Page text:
« Reply #23 on: 11/06/2004 03:41:20 »
If GUTs are right, and the proton IS unstable (1/2 life >10e30 y), then all the elements are radioactive.
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Offline qpan

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Re: What is the largest atom?
« Reply #24 on: 11/06/2004 10:26:21 »
quote:
Originally posted by gsmollin

If GUTs are right, and the proton IS unstable (1/2 life >10e30 y), then all the elements are radioactive.



True- the proton has a half life estimated to be greater than 1x10^32 years, but no-one has ever observed such a decay!

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Offline Ylide

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Re: What is the largest atom?
« Reply #25 on: 13/06/2004 07:55:25 »
Qualitatively speaking, I think I'd call something with a half-life in an order of magnitude of 10^19 years pretty stable.  It's numerically closer to the radioactive stability of a proton than it is to that of radioactive nuclei with a half life of less than approx. 2000 years. (i.e. most of them)

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Offline Titanscape

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Re: What is the largest atom?
« Reply #26 on: 16/06/2004 18:14:51 »
This is all interesting, I had never heard of thses facts about neutron stars before. What about quasars and brown dwarfs? Could circumstances exist within them leading to unusualy large stable elements? Or even deep inside the earth, stable for years wheras in a vacuum only seconds?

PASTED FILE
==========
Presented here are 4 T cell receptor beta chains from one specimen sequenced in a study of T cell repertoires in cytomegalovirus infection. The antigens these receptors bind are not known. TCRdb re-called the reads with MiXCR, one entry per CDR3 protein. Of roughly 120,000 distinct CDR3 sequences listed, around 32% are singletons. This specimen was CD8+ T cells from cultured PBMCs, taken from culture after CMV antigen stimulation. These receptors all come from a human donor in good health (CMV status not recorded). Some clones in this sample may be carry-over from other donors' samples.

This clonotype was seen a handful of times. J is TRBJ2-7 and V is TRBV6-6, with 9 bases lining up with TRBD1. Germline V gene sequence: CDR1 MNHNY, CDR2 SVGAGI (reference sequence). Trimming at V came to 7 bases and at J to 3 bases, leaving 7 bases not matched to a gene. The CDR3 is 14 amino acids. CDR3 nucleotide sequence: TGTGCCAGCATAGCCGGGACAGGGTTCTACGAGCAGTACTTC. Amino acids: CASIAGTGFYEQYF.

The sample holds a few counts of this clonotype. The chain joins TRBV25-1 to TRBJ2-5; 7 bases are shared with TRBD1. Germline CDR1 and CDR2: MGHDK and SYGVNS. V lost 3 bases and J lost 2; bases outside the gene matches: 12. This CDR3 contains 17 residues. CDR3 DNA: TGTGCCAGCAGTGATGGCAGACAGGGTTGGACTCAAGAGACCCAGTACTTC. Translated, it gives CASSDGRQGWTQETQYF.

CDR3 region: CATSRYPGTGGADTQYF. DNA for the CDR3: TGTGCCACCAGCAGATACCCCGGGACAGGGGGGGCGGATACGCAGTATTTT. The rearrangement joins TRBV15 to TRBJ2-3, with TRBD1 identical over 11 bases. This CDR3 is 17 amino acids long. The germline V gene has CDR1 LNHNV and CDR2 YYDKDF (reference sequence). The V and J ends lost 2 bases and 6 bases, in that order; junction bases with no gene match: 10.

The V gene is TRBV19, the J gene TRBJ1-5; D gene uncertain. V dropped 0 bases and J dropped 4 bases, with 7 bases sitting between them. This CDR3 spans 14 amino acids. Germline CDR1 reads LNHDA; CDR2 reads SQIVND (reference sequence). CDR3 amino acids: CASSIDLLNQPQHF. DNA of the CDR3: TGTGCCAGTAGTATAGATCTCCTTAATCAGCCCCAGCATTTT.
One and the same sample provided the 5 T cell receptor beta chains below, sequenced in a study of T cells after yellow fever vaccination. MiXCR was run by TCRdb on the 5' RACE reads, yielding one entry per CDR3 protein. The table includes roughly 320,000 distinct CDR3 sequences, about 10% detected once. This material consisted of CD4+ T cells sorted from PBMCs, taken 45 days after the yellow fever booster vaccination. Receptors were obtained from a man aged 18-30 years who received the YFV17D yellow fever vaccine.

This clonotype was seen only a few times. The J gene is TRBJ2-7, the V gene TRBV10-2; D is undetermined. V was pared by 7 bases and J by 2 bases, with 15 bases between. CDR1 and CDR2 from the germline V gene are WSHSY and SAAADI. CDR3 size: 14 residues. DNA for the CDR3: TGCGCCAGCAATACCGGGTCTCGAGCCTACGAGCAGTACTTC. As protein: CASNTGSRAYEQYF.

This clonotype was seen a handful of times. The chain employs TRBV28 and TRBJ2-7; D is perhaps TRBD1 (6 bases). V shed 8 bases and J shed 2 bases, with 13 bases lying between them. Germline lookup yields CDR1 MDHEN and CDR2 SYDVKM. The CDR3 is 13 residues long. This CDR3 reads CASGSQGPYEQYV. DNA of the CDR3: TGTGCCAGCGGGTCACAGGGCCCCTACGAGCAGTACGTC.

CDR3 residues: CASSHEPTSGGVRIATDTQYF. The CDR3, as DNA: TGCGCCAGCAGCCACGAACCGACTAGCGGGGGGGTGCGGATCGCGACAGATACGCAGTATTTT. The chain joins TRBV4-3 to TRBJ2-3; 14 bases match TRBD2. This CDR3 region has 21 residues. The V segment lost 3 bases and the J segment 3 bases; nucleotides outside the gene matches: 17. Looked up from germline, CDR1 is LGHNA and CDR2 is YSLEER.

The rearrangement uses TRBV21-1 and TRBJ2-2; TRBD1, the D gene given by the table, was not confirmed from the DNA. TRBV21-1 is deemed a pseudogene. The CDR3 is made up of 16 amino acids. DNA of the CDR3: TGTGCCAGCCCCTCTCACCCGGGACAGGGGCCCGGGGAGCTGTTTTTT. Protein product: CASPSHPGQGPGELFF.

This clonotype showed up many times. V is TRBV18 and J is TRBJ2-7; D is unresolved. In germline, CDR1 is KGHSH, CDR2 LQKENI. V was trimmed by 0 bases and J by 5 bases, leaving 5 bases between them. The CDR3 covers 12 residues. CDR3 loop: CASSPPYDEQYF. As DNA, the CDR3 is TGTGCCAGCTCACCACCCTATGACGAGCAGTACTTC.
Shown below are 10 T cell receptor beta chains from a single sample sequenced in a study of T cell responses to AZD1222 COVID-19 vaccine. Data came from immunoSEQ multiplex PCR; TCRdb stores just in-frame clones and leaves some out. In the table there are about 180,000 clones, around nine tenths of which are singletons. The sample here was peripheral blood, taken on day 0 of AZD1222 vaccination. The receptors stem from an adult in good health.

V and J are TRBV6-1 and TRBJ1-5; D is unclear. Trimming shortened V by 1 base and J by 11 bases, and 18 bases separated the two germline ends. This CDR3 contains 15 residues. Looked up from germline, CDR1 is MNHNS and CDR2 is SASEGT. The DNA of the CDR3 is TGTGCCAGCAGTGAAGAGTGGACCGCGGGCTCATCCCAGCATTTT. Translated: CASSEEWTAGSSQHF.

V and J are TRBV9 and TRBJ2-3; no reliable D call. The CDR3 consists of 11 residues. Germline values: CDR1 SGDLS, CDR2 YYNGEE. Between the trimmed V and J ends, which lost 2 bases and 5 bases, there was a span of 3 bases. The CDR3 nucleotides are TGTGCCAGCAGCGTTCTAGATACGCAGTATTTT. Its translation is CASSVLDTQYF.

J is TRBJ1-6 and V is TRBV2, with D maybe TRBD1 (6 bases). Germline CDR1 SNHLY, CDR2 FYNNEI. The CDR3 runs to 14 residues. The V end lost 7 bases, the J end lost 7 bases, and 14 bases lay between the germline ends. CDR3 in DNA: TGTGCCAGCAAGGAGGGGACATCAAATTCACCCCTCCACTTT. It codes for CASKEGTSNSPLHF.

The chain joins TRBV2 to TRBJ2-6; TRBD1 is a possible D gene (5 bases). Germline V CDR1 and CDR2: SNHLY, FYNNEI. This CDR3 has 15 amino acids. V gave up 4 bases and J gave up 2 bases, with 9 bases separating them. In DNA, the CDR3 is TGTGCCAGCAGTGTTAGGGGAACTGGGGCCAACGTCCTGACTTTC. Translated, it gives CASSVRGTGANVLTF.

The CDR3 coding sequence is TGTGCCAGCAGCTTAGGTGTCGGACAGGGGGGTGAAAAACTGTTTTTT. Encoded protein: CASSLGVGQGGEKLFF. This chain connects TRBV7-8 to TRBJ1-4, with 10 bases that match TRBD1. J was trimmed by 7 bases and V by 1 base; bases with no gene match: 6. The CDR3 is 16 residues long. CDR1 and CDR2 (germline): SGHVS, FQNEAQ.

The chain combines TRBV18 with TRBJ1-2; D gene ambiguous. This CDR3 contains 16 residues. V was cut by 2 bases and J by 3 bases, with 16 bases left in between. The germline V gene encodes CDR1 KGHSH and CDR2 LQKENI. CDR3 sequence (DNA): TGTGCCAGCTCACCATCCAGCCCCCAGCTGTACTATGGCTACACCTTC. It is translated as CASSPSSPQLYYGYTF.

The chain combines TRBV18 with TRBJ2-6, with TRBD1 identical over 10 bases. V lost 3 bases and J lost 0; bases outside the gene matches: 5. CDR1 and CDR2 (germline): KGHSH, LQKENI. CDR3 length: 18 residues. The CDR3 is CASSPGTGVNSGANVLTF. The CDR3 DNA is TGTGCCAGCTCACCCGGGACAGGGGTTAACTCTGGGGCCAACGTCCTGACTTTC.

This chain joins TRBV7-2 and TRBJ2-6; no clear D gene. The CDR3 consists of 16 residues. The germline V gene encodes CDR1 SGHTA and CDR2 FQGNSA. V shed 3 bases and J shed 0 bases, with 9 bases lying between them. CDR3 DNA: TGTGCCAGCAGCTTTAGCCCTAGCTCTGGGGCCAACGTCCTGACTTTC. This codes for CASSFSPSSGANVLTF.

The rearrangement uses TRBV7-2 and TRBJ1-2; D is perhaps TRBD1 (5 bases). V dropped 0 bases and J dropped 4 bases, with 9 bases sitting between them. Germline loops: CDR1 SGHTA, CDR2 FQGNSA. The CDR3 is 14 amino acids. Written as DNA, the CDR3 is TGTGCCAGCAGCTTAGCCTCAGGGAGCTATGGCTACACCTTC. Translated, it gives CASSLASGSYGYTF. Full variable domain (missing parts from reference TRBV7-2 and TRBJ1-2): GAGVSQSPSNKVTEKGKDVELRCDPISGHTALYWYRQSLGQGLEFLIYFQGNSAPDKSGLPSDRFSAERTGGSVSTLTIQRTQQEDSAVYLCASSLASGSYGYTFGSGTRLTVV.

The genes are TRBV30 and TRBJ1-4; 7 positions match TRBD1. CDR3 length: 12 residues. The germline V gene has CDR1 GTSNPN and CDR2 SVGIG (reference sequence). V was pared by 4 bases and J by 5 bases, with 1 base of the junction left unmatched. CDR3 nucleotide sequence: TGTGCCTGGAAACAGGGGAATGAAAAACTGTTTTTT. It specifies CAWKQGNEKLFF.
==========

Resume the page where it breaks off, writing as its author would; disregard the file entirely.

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Offline mirormimic

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What is the largest atom?
« Reply #27 on: 20/06/2010 23:41:25 »
quote author=tweener link=topic=1013.msg8752#msg8752 date=1086149020]
In terms of atomic number, what element is the largest naturally occurring atom?  I know there are several man-made elements that are larger but unstable.  Why are they unstable?  Why is there an upper limit on the size (in nature anyway)?

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[/quote]

Atoms are of a consistent size and and enclose a consistent "volume" of space energy. The only  definitive thing that has been concluded as to atom size is that it is very minuscule. However the "size" of the light energy rays emitted from an atom grow as the light from the atom is communicated through space. If these light energy rays come into relativity to a reflective plane( aether, brane)the illusion of atomic expansion occurs. That is to say if the energy light from an atom has traveled away from the atom 1 light year and its light rays is communicated to a reflective platform( stratum, reflective medium relative to light)the reflected "image" light FORM of  the atom is such and such diameter. If that same atomic energy-light ray travels 100 light years before "colliding" with a reflective plane( membrane)then its reflected light FORM "image" diameter will be significantly larger. As an extention: If the atom is reflected at a point in space that is 1 mile (5,280 ft.)away from atom then the size(diameter) of ITS "reflected image" would almost epitomize the size of the atom itself.